Chinchorro mummies, found in northern Chile, are the oldest mummies in the world, many of which date back 7,000 years or more, and are currently in grave danger of being lost forever to black slime. This black slime is occurring because of the intensity of the humidity levels that the mummies are exposed to, which is causing large amounts of bacteria to grow unchecked inside their skin.
It is reported that over 100 of these Chinchorro mummies are affected by this slime, leading local Chilean officials to appeal to UNESCO, part of the United Nations, to have the site of these mummies turned into a World Heritage Site so that they can be better preserved and protected going into the future.
While simply holding the title of a World Heritage Site won’t instantly fix the problem of these Chinchorro mummies, it will help to spread the word about the danger these mummies face if the humidity problem isn’t solved soon. It will also allow scientists from around the world to hopefully offer up a solution to save these ancient mummies according to anthropologist Sergio Medina Parra.
“The application is not a goal in itself, but the start of a process of improved conservation tools, with the Chilean state and the international community.”
There are believed to be around 300 Chinchorro mummies, as Science Alert report, which were first discovered just after 1900 and were found not only in northern Chile, but also in the south of Peru. These mummies encompassed people of all ages ranging from fetuses to adults and many of them were dated to have lived as long ago as 5050 BC.
This makes them much older even than Egyptian mummies as the Chinchorro people were known to have mummified their dead at least 2,000 years before the Egyptians took up their own mummification practice, as Medina Parra explained.
“The dates that we have for the bodies are from 7,000 years ago, so they have more relative antiquity in terms of intentional work on the human body than that found in Egypt.”
Unlike the ancient Egyptians, it wasn’t only pharaohs and the elite classes who were chosen to be mummified by the Chinchorro population. In fact, they reportedly appear to have mummified anyone, regardless of their age or social status, according to the University of Tarapaca’s Bernardo Arriaza.
“Chinchorro mummies were not restricted to the dead of the top classes. This community was very democratic.”
Did you know that some of the oldest mummies in the world are in the north of Chile? Meet the Chinchorro mummies! pic.twitter.com/1tdfNn2nvj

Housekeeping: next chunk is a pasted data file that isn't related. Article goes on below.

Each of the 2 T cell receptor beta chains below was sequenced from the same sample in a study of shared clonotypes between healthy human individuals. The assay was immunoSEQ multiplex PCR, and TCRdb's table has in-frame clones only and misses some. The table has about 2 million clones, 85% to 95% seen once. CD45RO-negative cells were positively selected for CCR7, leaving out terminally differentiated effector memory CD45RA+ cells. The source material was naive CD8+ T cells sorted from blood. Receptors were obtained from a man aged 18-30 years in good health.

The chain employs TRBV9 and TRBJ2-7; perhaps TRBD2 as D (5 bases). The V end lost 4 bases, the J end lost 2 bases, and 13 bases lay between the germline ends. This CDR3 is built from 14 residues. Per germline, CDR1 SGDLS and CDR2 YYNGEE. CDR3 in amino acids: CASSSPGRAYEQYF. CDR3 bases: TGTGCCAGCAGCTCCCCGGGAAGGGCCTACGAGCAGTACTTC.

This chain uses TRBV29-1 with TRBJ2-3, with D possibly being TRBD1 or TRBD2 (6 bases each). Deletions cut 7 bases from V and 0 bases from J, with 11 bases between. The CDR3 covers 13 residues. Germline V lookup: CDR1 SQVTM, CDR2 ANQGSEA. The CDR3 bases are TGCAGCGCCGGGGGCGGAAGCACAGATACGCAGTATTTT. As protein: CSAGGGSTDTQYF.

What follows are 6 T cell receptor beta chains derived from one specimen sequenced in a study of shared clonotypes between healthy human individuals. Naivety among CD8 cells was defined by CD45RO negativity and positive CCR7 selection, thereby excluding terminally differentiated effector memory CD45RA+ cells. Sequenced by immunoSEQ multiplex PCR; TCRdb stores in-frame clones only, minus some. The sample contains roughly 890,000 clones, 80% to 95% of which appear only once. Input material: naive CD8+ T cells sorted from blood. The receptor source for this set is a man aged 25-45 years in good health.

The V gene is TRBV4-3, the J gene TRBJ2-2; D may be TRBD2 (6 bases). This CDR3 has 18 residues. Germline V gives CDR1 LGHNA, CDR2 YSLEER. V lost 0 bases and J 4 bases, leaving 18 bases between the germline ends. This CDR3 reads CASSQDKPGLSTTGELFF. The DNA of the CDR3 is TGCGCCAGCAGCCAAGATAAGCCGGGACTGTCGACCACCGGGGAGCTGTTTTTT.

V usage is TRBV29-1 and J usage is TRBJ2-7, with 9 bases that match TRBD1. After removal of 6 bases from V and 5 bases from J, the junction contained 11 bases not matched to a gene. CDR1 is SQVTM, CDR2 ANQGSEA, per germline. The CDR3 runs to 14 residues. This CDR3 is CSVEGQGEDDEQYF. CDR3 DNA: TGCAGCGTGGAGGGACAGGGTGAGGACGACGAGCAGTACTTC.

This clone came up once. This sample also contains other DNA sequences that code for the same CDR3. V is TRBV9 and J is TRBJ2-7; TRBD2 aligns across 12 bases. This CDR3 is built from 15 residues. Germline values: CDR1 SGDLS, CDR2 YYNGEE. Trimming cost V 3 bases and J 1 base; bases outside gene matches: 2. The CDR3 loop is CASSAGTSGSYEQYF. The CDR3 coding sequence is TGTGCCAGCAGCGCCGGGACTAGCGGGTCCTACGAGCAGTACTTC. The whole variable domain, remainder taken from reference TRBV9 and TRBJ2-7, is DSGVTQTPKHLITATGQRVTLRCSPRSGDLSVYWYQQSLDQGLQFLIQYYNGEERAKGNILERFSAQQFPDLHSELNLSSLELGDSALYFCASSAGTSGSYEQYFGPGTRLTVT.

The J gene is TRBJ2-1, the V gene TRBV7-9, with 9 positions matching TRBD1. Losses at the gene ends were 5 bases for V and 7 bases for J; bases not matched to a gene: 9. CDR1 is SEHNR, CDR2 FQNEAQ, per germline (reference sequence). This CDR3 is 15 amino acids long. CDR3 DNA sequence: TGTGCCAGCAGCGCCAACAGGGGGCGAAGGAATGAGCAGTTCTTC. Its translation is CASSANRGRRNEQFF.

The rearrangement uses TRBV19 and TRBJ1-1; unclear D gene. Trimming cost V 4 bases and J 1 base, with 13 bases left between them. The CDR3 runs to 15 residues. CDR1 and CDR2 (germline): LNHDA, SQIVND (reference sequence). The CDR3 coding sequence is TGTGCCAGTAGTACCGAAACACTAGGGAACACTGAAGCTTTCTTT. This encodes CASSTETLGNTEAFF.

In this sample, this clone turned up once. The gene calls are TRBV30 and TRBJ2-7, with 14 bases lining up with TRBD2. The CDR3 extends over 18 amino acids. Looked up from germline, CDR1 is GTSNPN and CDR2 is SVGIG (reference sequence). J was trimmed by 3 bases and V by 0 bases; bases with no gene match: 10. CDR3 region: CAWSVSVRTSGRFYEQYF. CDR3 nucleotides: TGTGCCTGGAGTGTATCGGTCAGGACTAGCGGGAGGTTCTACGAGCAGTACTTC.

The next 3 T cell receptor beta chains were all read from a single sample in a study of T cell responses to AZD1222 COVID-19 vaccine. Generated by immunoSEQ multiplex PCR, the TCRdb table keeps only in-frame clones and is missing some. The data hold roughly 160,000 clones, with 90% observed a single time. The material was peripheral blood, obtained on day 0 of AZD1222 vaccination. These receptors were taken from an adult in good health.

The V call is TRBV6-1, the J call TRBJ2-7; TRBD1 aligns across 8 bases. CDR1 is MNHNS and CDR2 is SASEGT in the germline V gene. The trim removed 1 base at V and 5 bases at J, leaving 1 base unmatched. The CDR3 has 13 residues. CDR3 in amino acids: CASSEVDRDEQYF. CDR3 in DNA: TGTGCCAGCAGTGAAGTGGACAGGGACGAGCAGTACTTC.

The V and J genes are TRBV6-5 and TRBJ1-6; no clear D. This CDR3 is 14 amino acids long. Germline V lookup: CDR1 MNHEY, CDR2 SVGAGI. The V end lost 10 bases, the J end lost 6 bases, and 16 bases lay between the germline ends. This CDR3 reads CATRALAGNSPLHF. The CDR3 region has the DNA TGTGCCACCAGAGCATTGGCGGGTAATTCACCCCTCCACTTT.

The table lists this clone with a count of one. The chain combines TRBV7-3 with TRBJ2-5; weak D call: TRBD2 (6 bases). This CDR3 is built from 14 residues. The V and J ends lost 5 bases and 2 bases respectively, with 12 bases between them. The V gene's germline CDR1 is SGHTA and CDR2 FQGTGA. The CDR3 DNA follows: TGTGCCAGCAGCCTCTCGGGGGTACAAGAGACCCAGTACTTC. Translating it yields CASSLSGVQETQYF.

— ThisisChile.cl (@thisisChile) September 21, 2017
It is Arriaza’s theory that the practice of Chinchorro mummification may possibly have first come about because of local water that was contaminated with arsenic. This is because traces of arsenic were found in the tissues of many of these mummies, leading to the speculation that perhaps an overwhelming outpouring of grief at the deaths of so many young people led the Chinchorro people to try their hardest to find some way to preserve their lost loved ones forever.
“Arsenic poisoning can lead to a high rate of miscarriages, and infant mortality, and the sorrow over these deaths may have led this community to start preserving the little bodies. Mummification could have started with the foetuses and grown to include adults. The oldest mummies we have found are of children.”
The previously excellent survival of these Chinchorro mummies can be attributed to their placement below the Atacama Desert where they thrived beneath the sand for many thousands of years. It also helps that in this region of the desert there are some places which have seen no rain at all in 400 years or more.
Almost 300 Chinchorro mummies have been recovered from near the Peru border in recent years. The Chinchorro, a… https://t.co/dCqe2UKKLn
— Climate State (@climatestate) September 5, 2017
Unfortunately, after being moved so that research could be conducted on the mummies they began to develop problems with moisture, something which was immediately noticed in 2015. Harvard University’s Ralph Mitchell is extremely concerned about the humidity affecting the Chinchorro mummies and noted that nothing like this has ever been studied so far.
“We knew the mummies were degrading but nobody understood why. This kind of degradation has never been studied before. As soon as the right temperature and right moisture appeared, they started to use the skin as nutrients. The native microorganisms are going to chew these guys right up.”
Whether UNESCO and the United Nations will approve the site of these Chinchorro mummies as a World Heritage Site is still up in the air, but the hope is that they will approve the application and the oldest mummies in the world will be saved before they are entirely eaten up by black slime.